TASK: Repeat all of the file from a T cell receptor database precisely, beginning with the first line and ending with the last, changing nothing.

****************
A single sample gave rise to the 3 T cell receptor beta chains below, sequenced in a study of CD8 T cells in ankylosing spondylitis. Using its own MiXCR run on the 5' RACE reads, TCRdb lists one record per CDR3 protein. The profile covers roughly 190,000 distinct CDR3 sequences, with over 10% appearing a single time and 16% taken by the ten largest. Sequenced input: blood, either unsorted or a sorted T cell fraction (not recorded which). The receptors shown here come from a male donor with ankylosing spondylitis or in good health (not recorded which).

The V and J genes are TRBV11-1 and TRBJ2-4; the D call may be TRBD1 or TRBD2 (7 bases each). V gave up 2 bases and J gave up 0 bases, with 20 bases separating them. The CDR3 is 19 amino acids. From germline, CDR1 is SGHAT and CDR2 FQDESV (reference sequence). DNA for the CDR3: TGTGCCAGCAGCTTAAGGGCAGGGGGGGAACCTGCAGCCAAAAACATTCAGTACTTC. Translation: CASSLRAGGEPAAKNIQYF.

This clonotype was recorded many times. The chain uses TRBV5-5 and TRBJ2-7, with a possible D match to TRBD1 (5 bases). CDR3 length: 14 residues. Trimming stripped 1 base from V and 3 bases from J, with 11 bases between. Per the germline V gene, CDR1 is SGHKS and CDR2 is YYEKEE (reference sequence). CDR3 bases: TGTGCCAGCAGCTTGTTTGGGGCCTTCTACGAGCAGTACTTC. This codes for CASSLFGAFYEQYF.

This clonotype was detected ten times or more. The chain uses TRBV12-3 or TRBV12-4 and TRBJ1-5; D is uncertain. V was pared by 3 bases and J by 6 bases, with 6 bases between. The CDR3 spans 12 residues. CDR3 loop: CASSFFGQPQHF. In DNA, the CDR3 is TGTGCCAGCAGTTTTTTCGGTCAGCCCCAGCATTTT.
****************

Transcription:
A single sample gave rise to the 3 T cell receptor beta chains below, sequenced in a study of CD8 T cells in ankylosing spondylitis. Using its own MiXCR run on the 5' RACE reads, TCRdb lists one record per CDR3 protein. The profile covers roughly 190,000 distinct CDR3 sequences, with over 10% appearing a single time and 16% taken by the ten largest. Sequenced input: blood, either unsorted or a sorted T cell fraction (not recorded which). The receptors shown here come from a male donor with ankylosing spondylitis or in good health (not recorded which).

The V and J genes are TRBV11-1 and TRBJ2-4; the D call may be TRBD1 or TRBD2 (7 bases each). V gave up 2 bases and J gave up 0 bases, with 20 bases separating them. The CDR3 is 19 amino acids. From germline, CDR1 is SGHAT and CDR2 FQDESV (reference sequence). DNA for the CDR3: TGTGCCAGCAGCTTAAGGGCAGGGGGGGAACCTGCAGCCAAAAACATTCAGTACTTC. Translation: CASSLRAGGEPAAKNIQYF.

This clonotype was recorded many times. The chain uses TRBV5-5 and TRBJ2-7, with a possible D match to TRBD1 (5 bases). CDR3 length: 14 residues. Trimming stripped 1 base from V and 3 bases from J, with 11 bases between. Per the germline V gene, CDR1 is SGHKS and CDR2 is YYEKEE (reference sequence). CDR3 bases: TGTGCCAGCAGCTTGTTTGGGGCCTTCTACGAGCAGTACTTC. This codes for CASSLFGAFYEQYF.

This clonotype was detected ten times or more. The chain uses TRBV12-3 or TRBV12-4 and TRBJ1-5; D is uncertain. V was pared by 3 bases and J by 6 bases, with 6 bases between. The CDR3 spans 12 residues. CDR3 loop: CASSFFGQPQHF. In DNA, the CDR3 is TGTGCCAGCAGTTTTTTCGGTCAGCCCCAGCATTTT.